Cormac McCarthy pens a fragmented but engrossing southwestern anti-thriller
T he Counselor is a devilishly odd and fascinating dramatic venture, a devastating multicharacter tale, a sleek-looking anti-thriller in sun-swept southwestern settings. It has a multitude of attractive aspects, but it’s also a dauntingly offbeat movie experience which, among other things, seems to have radically divided the nation’s movie reviews—highest marks from some, total rejection from others.
My take on it all amounts, I suppose, to a minority report—I see plenty of pros and cons here, but what matters most to me are what I take to be its astonishing and exceptional accomplishments. There are indeed things in this film that could have been done differently or better, but don’t let that distract you from what this picture conjures up via the peculiar concatenation of its fragmented characters and events.
The script is by novelist Cormac McCarthy (All the Pretty Horses, No Country for Old Men, The Road, etc.), and it’s another of his “border” tales. In this case, that entails a flashy set of characters involved in assorted high-stakes scams and schemes, including especially an elaborate drug deal that threatens to backfire on everyone—and on the innocent even more than the guilty.
There’s a pair of love stories as well, one actively passionate and intense, the other passive, perverse and remote. Also involved: drug cartels, bizarre weaponry, pet cheetahs, gaudy desert compounds, snuff films (unseen), the international diamond trade, money laundering, musings on Catholicism, drug-smuggling in the guise of toxic-waste disposal, technologically enhanced decapitations.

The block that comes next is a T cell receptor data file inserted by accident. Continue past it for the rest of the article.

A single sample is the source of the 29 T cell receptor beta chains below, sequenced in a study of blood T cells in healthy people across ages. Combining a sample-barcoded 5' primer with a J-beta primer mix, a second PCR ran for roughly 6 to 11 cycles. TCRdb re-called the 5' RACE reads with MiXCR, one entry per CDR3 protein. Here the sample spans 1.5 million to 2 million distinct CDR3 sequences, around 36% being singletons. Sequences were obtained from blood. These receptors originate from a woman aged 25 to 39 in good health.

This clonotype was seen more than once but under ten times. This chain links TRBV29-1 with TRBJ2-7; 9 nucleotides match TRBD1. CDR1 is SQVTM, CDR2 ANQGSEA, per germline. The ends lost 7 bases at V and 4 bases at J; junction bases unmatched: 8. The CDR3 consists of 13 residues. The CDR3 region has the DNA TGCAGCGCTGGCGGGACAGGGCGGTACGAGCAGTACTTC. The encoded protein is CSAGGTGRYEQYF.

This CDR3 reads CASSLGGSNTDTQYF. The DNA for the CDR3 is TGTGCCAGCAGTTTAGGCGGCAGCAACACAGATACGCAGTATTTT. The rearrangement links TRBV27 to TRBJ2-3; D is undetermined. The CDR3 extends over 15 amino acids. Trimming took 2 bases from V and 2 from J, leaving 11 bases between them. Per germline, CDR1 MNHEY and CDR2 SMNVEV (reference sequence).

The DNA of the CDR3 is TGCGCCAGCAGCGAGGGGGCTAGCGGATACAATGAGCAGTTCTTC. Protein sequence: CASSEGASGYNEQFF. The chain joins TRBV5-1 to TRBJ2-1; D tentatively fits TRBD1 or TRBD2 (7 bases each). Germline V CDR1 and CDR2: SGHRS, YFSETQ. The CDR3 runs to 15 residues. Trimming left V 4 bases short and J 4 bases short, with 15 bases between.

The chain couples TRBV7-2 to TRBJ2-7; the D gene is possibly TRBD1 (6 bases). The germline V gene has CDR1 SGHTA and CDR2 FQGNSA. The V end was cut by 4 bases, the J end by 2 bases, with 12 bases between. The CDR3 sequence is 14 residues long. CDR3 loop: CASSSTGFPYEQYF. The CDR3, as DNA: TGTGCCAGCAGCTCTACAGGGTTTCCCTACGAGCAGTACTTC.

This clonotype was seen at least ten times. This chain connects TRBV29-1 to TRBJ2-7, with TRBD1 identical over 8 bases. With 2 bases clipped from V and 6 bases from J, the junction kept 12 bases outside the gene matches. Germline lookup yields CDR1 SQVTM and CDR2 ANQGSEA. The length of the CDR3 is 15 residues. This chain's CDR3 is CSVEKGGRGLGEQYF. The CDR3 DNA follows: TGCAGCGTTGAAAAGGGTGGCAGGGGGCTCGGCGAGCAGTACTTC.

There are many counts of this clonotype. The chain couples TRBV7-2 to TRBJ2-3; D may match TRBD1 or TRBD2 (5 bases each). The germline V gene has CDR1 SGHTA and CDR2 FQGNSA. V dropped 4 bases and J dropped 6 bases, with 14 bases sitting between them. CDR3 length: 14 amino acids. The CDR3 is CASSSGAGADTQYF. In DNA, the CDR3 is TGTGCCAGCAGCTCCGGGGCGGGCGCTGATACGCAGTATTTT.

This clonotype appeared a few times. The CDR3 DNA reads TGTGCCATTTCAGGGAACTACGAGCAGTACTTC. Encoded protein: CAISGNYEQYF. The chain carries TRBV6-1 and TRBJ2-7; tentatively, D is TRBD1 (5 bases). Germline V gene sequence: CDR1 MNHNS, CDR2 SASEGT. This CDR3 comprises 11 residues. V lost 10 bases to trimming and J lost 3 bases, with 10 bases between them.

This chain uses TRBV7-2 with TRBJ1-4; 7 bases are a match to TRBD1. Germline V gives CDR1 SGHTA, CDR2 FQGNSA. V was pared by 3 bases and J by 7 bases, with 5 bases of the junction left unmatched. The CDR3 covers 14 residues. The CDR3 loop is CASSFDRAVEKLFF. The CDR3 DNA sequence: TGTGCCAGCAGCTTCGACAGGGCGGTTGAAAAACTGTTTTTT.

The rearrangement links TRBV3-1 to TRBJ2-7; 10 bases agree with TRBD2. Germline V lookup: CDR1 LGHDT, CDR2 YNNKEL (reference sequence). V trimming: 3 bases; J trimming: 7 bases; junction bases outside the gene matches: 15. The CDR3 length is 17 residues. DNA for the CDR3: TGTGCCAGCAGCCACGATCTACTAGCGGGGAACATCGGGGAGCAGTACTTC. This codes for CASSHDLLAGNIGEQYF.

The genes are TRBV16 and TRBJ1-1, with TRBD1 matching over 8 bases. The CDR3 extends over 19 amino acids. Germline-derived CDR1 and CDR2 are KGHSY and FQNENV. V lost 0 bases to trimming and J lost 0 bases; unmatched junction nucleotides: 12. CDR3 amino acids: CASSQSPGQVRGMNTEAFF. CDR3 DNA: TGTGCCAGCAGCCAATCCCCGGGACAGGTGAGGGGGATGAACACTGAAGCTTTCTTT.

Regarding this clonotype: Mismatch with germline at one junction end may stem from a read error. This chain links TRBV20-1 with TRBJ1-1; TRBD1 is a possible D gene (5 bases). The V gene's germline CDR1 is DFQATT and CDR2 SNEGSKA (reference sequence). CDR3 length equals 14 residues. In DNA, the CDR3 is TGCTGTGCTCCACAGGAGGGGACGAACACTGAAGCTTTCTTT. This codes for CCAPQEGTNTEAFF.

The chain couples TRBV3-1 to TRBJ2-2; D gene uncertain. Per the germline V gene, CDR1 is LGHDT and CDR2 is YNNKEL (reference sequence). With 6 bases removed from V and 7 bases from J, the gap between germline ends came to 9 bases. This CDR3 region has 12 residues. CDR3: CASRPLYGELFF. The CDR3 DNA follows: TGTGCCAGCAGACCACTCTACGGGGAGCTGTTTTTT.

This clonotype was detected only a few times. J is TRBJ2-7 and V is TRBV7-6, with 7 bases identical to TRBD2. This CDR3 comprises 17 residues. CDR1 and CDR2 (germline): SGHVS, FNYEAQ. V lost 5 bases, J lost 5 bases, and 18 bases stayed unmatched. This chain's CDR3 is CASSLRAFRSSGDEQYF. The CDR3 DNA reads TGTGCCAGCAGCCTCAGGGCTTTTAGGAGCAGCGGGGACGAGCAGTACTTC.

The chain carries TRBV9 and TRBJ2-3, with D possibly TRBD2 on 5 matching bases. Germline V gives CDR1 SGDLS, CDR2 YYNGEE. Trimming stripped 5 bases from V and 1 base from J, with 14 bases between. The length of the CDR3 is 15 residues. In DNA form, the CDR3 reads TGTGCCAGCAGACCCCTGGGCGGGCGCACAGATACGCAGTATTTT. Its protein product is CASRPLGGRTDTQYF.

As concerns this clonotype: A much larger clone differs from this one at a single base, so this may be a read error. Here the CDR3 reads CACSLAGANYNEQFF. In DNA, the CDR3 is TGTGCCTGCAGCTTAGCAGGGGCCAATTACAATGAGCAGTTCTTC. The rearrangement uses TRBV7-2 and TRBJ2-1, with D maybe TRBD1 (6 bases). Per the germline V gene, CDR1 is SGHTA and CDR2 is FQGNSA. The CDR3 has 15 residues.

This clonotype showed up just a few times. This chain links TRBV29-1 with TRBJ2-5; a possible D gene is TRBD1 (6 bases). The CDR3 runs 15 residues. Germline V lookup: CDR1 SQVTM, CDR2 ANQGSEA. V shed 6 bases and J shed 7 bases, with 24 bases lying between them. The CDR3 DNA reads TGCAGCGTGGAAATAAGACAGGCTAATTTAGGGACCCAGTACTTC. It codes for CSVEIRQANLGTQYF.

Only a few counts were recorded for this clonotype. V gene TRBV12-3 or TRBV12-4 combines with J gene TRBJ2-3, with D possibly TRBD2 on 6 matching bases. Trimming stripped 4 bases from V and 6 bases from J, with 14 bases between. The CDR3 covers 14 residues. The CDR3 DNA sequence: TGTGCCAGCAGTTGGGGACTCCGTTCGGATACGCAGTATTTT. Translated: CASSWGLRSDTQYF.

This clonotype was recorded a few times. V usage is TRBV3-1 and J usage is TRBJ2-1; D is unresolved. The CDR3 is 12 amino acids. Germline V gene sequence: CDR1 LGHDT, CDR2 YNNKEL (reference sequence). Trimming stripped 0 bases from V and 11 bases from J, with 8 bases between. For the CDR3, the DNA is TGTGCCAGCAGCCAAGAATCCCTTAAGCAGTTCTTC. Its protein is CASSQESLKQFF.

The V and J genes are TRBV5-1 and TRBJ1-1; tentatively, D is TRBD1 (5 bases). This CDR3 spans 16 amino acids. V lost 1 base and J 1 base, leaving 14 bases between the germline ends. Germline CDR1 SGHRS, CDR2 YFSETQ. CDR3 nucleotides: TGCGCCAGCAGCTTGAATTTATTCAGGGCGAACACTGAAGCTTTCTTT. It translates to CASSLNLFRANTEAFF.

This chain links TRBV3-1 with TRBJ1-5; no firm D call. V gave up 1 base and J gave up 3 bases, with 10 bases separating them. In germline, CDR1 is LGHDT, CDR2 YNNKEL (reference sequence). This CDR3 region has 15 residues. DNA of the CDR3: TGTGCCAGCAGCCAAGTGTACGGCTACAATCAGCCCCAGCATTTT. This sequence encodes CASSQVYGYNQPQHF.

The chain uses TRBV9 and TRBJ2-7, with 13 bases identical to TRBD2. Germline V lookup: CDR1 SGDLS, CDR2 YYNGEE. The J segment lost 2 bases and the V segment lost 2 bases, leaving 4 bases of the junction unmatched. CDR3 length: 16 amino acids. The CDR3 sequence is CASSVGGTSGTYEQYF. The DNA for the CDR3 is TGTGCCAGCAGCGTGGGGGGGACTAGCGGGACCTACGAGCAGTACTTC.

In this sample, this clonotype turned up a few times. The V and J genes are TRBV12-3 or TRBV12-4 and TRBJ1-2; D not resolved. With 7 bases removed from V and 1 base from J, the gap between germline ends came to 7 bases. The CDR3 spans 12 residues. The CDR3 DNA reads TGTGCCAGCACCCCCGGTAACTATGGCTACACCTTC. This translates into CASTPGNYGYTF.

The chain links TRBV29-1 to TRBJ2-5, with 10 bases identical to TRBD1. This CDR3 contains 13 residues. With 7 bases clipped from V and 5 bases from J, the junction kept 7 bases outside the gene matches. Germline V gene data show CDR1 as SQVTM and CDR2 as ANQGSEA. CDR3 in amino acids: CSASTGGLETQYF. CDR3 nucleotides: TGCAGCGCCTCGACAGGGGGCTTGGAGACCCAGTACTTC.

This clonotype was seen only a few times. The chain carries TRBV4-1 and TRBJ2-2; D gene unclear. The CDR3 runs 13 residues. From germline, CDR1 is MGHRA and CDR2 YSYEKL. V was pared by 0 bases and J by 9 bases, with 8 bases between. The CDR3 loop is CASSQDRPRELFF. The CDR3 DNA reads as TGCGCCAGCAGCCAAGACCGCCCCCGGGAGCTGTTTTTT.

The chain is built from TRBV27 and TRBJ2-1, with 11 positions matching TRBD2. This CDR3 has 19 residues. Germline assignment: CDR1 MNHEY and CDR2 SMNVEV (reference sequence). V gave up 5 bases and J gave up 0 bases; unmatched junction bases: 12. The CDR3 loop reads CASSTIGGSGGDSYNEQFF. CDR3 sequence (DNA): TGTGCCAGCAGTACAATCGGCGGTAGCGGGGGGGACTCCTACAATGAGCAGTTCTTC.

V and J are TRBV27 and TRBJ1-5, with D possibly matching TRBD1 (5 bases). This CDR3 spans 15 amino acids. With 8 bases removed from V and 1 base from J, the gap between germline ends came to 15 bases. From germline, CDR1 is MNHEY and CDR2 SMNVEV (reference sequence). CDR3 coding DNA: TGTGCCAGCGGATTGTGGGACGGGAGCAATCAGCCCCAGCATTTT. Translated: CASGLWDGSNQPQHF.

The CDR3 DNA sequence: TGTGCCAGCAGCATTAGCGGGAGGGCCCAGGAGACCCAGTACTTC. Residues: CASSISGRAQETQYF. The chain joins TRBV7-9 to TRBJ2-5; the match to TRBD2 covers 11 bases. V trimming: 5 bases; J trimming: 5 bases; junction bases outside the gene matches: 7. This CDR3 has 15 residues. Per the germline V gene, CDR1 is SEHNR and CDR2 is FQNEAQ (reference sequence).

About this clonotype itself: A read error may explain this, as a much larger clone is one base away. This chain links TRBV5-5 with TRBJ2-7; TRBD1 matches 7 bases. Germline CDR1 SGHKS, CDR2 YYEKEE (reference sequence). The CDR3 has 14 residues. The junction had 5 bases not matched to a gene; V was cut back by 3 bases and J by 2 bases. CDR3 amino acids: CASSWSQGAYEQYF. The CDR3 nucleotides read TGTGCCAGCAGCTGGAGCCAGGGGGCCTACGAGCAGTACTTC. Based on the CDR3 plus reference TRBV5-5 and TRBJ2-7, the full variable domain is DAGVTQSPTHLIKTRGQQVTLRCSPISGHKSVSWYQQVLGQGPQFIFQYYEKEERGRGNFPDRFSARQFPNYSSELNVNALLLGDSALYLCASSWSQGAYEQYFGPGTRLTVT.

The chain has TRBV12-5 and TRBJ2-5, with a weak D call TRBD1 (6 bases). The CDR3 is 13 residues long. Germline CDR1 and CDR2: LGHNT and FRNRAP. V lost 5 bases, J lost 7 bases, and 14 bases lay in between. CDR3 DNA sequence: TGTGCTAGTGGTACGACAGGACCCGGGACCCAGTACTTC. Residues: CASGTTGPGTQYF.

The film sidles its way into these seemingly disparate situations and deflects the resolution of its sketchily coherent plot until the main characters, and the story itself, have gone well beyond the point of no return. But McCarthy and director Ridley Scott are less concerned with plot than with showing us the process of several easily recognizable character types drifting toward calamities that they can’t avoid even when they’ve had plenty of chances to foresee them.
The principal figures in this increasingly devastating misadventure are a lawyer (Michael Fassbender), his beloved Laura (Penélope Cruz), a cowboy-hatted money launderer (Brad Pitt), a lavishly hedonistic nightclub owner (Javier Bardem), and the elegantly malevolent Malkina (Cameron Diaz). Imprisoned Ruth (Rosie Perez), an astute diamond dealer (Bruno Ganz), and a grimly philosophical drug boss (Rubén Blades) all make distinctive impressions in passing, as do three characters who have contrasting reactions to the spell cast by Malkina—a would-be bad girl (Natalie Dormer), a dubiously receptive banker (Goran Visnjic), and a young priest (…dgar Ramírez) who flees when Malkina comes to confess.
The fragmented narrative and the loosely strung characterizations frustrate conventional expectations, and what the film serves up instead of tidy characterizations and plotting is a cumulative and increasingly powerful evocation of anxious dismay—of pure “dread,” as director Scott has called it. That dread comes in part from concern over the impending fates of whichever of the characters has won a modicum of sympathy from us. But here the timeless dread of all suspenseful narratives is overtaken by a more contemporary—and more genuinely haunting—kind of dread: the dread of living in a world in which all of us, innocent or not, are complicit in an evil whose consequences are increasingly manifest, and very possibly irrevocable.